“But it’s important for the community to be aware (of the hot spots), maybe through a map, so that people who want to know can look at it,” added Corriveau.
He said there should be a plan to remediate the soil in Ndilo.
Health Canada states that exposure from soil is “potentially significant” in residential neighbourhoods that have been built in contaminated areas.
While exposure through soil is unlikely to be an issue for adults, states the department, “hand-to-mouth behaviour and intentional ingestion may result in significant exposure for young children.”
On May 15, Ndilo Chief Ernest Betsina stood at a public meeting hosted by the Giant Mine Oversight Board and denounced the territorial and federal governments’ handling of communications surrounding arsenic in Ndilo soil.
“I want to know: how big is this area and how contaminated is it?” Betsina said. “Will somebody tell me that and will somebody tell my people how much area is contaminated?”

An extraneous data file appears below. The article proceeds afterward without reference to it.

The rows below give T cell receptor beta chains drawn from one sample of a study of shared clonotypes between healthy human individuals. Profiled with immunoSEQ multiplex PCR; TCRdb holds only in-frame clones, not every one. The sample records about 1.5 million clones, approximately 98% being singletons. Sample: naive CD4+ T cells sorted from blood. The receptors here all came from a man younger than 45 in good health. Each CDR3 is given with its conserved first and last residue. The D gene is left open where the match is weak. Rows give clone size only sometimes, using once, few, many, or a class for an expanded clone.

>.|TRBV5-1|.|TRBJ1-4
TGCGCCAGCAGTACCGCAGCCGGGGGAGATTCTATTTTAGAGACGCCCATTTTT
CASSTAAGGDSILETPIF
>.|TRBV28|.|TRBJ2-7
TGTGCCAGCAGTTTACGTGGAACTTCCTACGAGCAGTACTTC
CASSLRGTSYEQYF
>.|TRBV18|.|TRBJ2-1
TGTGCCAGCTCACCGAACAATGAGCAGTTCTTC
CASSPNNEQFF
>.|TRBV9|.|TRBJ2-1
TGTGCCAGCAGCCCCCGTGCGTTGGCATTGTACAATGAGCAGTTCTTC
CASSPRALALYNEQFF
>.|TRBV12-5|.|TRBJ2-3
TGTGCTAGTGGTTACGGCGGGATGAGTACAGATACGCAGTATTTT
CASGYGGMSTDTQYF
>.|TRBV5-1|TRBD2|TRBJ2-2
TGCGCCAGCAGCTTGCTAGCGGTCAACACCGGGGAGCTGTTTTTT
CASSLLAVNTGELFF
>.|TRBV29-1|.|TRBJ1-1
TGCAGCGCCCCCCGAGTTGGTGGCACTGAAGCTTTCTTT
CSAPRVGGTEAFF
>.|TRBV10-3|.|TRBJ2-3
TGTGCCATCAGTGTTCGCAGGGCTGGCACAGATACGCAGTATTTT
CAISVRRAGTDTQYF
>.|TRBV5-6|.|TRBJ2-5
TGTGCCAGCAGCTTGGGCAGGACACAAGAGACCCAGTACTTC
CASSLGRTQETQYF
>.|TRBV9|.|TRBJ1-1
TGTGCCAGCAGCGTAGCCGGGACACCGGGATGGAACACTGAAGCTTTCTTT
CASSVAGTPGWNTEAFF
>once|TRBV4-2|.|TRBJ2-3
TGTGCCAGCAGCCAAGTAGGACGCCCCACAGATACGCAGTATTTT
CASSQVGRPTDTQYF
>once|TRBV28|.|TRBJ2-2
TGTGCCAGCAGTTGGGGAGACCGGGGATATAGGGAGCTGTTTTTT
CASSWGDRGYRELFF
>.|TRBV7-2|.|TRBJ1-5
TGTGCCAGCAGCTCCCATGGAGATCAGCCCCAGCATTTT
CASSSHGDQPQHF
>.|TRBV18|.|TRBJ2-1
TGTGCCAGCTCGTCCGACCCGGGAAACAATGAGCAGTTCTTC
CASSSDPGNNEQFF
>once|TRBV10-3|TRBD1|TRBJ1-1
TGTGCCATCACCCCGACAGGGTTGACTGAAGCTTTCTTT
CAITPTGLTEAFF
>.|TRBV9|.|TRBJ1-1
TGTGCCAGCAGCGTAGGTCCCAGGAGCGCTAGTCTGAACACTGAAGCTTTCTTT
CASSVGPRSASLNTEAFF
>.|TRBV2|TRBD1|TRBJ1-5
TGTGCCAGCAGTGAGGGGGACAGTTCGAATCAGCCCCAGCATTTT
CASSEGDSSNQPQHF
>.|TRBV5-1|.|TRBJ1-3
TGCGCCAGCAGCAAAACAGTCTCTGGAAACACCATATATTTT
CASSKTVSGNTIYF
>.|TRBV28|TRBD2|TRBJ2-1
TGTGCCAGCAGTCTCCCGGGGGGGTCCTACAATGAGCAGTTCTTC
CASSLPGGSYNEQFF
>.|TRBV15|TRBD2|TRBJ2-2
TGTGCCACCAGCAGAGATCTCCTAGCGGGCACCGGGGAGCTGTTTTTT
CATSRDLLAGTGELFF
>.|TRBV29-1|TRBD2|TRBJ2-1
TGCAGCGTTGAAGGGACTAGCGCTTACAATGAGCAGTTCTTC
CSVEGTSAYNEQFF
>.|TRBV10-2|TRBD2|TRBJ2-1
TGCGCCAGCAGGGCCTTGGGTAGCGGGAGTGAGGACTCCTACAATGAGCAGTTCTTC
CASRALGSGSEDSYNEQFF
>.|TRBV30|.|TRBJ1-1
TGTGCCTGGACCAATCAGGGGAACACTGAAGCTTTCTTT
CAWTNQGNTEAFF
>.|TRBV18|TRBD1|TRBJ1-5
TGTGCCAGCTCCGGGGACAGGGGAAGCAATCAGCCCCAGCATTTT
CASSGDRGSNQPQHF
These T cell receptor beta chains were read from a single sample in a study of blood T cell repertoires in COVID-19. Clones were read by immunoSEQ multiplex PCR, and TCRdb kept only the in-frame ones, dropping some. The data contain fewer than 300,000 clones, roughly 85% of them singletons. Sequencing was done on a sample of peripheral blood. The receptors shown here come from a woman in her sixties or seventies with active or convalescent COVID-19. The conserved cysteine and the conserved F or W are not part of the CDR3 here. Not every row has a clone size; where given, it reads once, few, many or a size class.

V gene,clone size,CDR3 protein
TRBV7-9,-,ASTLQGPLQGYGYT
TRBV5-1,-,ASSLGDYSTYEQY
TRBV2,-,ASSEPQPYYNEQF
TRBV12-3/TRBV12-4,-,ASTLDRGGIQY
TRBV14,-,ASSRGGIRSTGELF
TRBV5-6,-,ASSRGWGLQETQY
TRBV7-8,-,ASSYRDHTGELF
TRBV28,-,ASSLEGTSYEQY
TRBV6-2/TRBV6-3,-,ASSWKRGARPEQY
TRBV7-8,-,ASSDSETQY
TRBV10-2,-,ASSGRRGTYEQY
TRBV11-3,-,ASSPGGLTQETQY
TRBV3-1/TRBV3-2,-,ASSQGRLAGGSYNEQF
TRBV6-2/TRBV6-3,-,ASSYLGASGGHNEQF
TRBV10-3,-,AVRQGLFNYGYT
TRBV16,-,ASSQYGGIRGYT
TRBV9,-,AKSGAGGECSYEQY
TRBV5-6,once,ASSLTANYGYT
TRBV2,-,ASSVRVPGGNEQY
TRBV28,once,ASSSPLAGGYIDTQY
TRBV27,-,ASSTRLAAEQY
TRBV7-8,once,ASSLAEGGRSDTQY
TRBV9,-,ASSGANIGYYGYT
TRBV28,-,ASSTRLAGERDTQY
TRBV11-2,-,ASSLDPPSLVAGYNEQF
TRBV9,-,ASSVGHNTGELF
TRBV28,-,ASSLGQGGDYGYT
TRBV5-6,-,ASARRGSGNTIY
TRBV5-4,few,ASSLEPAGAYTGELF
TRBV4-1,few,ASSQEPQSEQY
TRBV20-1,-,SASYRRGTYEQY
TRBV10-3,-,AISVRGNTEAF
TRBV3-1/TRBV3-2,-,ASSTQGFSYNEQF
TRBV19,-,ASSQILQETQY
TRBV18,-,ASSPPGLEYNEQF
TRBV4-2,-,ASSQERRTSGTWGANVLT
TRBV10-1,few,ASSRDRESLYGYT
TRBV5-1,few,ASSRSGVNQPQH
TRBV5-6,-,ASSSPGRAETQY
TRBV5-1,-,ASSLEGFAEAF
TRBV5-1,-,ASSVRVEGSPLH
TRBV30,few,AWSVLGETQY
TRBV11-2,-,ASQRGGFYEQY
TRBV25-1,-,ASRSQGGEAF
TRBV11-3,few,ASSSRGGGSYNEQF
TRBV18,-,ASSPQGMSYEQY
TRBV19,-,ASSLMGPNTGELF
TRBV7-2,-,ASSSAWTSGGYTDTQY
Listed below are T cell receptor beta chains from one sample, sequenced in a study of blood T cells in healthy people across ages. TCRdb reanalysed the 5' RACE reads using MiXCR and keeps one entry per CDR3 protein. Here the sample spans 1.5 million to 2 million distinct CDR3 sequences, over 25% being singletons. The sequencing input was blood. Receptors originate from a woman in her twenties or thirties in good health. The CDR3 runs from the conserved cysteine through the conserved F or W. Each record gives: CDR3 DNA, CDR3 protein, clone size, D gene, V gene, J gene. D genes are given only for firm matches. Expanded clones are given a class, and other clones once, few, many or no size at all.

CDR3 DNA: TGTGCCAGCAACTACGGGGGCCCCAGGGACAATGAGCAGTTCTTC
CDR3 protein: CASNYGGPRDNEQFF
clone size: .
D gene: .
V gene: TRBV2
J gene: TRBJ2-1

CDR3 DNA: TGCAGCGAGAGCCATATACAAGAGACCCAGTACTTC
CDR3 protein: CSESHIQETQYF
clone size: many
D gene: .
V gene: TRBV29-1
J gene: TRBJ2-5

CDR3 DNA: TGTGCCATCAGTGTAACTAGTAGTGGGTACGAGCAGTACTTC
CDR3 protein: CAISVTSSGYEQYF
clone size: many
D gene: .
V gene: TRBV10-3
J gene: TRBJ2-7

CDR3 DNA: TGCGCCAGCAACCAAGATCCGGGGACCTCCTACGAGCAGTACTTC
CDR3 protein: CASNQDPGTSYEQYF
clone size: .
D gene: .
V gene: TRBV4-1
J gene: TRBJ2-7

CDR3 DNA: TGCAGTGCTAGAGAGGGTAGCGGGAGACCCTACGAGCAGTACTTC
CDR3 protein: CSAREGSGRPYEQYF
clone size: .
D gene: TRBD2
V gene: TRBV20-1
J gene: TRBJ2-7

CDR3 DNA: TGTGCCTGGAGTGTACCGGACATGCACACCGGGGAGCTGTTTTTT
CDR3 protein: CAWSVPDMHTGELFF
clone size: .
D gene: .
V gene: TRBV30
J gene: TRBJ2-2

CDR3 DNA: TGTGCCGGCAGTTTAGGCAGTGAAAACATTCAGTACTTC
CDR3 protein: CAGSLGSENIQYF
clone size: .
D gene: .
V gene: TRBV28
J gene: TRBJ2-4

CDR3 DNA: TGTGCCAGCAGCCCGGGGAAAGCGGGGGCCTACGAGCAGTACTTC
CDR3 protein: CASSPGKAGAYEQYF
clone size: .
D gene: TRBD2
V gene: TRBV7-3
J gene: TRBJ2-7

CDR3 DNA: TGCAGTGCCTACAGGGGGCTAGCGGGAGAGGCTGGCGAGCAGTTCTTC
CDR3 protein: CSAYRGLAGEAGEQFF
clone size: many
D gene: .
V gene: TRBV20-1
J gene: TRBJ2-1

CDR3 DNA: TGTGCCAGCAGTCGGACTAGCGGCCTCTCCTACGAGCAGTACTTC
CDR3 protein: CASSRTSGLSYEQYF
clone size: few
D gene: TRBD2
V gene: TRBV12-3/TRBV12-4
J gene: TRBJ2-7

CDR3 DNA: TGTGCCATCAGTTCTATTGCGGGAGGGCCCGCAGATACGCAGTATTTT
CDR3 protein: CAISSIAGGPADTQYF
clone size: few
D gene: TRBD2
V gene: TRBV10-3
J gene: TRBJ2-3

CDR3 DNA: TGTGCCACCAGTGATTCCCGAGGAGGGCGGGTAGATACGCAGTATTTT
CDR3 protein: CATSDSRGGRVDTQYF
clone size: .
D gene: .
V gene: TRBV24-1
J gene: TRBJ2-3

Betsina told the board that Ottawa and the GNWT have each said the other is responsible for alerting residents to arsenic contamination in Ndilo.
He appealed to the board to identify the hot spots and put up signs so that Ndilo residents can keep clear of these areas.
“Somebody take responsibility and please report to chief and council,” he said.
The Giant Mine Oversight Board’s mandate is limited to the Giant Mine site.
The GNWT has said land management in Ndilo is Ottawa’s responsibility.
Natalie Plato, deputy director of the federally-run Giant Mine Remediation Project, said at the May 15 meeting that Matt Spence, regional director for Indigenous and Northern Affairs, was best positioned to answer Betsina’s questions. Spence, who wasn’t present at the meeting, later said he was out of town on the day of the board meeting.
Yellowknifer first requested an interview with Spence on May 23. An interview was not granted until Monday (see sidebar).
Neither Betsina nor a representative from the department of Lands at Yellowknives Dene First Nation was available for an interview before Wednesday’s print deadline.
No signs for Ndilo but feds promise remediation
The federal government will not put up contamination warning signs in Ndilo, and is instead devising a “more permanent solution to the problem” of the arsenic hot spot near the community’s school.